The international group Doctors Without Borders warned Tuesday that the world is losing the battle against Ebola and lamented that treatment centers in West Africa have been “reduced to places where people go to die alone.”
In separate remarks after a United Nations meeting on the crisis, the World Health Organization chief said everyone involved had underestimated the outbreak, which has killed more than 1,500 people in Guinea, Liberia, Sierra Leone and Nigeria. U.N. officials implored governments worldwide to send medical workers and material contributions.
Meanwhile in Liberia, a missionary organization announced that another American doctor has become infected.
Doctors Without Borders, which has treated more than 1,000 Ebola patients in West Africa since March, is completely overwhelmed by the disease, said Joanne Liu, the organization’s president. She called on other countries to contribute civilian and military medical personnel familiar with biological disasters.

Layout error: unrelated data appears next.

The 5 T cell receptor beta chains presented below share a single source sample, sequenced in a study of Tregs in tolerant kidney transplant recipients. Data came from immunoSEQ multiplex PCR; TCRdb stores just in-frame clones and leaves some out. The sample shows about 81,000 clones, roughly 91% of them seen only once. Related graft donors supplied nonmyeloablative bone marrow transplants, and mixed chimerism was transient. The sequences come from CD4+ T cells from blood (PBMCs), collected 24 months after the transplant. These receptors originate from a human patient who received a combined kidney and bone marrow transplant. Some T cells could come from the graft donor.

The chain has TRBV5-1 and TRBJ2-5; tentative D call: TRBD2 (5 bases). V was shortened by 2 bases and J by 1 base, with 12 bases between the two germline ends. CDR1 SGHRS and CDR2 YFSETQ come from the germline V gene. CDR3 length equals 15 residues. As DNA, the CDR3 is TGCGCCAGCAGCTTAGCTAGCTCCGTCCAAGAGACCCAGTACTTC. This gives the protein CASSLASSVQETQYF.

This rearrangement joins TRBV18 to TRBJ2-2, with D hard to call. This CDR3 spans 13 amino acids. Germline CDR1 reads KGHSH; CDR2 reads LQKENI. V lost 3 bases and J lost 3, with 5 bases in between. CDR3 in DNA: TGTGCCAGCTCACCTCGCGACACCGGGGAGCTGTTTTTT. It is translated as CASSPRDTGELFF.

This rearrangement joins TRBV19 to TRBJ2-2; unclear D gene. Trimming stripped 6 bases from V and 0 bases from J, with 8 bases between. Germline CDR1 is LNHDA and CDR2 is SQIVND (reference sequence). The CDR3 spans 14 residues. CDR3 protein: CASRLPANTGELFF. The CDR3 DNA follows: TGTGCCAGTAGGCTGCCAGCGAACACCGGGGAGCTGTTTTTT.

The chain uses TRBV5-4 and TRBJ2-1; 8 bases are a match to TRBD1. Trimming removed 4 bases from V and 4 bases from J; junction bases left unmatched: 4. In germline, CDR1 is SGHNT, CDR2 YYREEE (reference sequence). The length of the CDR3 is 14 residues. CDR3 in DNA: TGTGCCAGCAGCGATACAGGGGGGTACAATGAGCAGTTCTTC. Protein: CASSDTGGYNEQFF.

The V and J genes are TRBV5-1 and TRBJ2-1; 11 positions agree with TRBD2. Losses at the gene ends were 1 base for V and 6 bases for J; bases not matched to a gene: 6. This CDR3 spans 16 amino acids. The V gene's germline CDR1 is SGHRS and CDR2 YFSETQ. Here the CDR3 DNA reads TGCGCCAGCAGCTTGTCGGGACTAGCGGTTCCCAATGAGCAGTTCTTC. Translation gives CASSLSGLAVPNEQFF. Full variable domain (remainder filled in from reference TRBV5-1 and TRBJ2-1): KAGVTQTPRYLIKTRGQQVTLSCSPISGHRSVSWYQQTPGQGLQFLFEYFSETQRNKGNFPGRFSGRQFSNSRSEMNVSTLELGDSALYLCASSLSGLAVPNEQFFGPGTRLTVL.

“Six months into the worst Ebola epidemic in history, the world is losing the battle to contain it,” Liu said at a U.N. forum on the outbreak. “Ebola treatment centers are reduced to places where people go to die alone, where little more than palliative care is offered.”
In Sierra Leone, she said, infectious bodies are rotting in the streets. Liberia had to build a new crematorium instead of new Ebola care centers.
President Barack Obama urged West Africans on Tuesday to wear gloves and masks when caring for Ebola patients or burying anyone who died of the disease. He discouraged the burial practice of directly touching the body of Ebola victims, which is one way the disease has been spreading.
“You can respect your traditions and honor your loved ones without risking the lives of the living,” Obama said in the brief video message.